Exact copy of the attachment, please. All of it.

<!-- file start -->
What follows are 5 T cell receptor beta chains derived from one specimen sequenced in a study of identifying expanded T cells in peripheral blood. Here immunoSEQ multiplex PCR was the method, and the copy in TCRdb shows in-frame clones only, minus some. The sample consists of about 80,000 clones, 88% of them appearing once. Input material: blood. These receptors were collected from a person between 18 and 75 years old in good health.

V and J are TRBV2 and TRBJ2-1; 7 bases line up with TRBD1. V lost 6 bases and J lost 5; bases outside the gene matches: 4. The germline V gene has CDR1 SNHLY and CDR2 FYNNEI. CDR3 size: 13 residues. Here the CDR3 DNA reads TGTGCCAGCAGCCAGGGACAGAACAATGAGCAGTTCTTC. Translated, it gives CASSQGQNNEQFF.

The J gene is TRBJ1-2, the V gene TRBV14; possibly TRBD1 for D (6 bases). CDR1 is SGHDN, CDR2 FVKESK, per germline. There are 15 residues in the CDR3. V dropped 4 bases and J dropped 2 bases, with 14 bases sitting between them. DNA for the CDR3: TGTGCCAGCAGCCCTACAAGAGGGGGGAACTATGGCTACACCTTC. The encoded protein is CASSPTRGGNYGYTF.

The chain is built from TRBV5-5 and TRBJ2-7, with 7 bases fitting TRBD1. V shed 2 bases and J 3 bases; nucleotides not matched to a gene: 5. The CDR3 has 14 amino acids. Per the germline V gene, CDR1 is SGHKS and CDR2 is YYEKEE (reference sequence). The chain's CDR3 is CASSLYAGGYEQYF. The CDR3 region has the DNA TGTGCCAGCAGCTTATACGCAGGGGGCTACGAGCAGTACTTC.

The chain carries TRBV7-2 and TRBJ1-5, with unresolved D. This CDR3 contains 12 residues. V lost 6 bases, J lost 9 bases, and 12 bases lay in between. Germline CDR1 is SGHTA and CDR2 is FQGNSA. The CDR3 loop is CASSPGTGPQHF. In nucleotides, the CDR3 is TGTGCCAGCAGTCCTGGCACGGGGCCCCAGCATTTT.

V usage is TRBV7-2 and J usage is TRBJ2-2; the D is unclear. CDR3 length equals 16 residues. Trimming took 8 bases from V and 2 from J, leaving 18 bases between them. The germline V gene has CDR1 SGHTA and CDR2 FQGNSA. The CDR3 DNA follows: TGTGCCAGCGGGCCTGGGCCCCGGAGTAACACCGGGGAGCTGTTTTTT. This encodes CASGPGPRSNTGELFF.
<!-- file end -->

What follows are 5 T cell receptor beta chains derived from one specimen sequenced in a study of identifying expanded T cells in peripheral blood. Here immunoSEQ multiplex PCR was the method, and the copy in TCRdb shows in-frame clones only, minus some. The sample consists of about 80,000 clones, 88% of them appearing once. Input material: blood. These receptors were collected from a person between 18 and 75 years old in good health.

V and J are TRBV2 and TRBJ2-1; 7 bases line up with TRBD1. V lost 6 bases and J lost 5; bases outside the gene matches: 4. The germline V gene has CDR1 SNHLY and CDR2 FYNNEI. CDR3 size: 13 residues. Here the CDR3 DNA reads TGTGCCAGCAGCCAGGGACAGAACAATGAGCAGTTCTTC. Translated, it gives CASSQGQNNEQFF.

The J gene is TRBJ1-2, the V gene TRBV14; possibly TRBD1 for D (6 bases). CDR1 is SGHDN, CDR2 FVKESK, per germline. There are 15 residues in the CDR3. V dropped 4 bases and J dropped 2 bases, with 14 bases sitting between them. DNA for the CDR3: TGTGCCAGCAGCCCTACAAGAGGGGGGAACTATGGCTACACCTTC. The encoded protein is CASSPTRGGNYGYTF.

The chain is built from TRBV5-5 and TRBJ2-7, with 7 bases fitting TRBD1. V shed 2 bases and J 3 bases; nucleotides not matched to a gene: 5. The CDR3 has 14 amino acids. Per the germline V gene, CDR1 is SGHKS and CDR2 is YYEKEE (reference sequence). The chain's CDR3 is CASSLYAGGYEQYF. The CDR3 region has the DNA TGTGCCAGCAGCTTATACGCAGGGGGCTACGAGCAGTACTTC.

The chain carries TRBV7-2 and TRBJ1-5, with unresolved D. This CDR3 contains 12 residues. V lost 6 bases, J lost 9 bases, and 12 bases lay in between. Germline CDR1 is SGHTA and CDR2 is FQGNSA. The CDR3 loop is CASSPGTGPQHF. In nucleotides, the CDR3 is TGTGCCAGCAGTCCTGGCACGGGGCCCCAGCATTTT.

V usage is TRBV7-2 and J usage is TRBJ2-2; the D is unclear. CDR3 length equals 16 residues. Trimming took 8 bases from V and 2 from J, leaving 18 bases between them. The germline V gene has CDR1 SGHTA and CDR2 FQGNSA. The CDR3 DNA follows: TGTGCCAGCGGGCCTGGGCCCCGGAGTAACACCGGGGAGCTGTTTTTT. This encodes CASGPGPRSNTGELFF.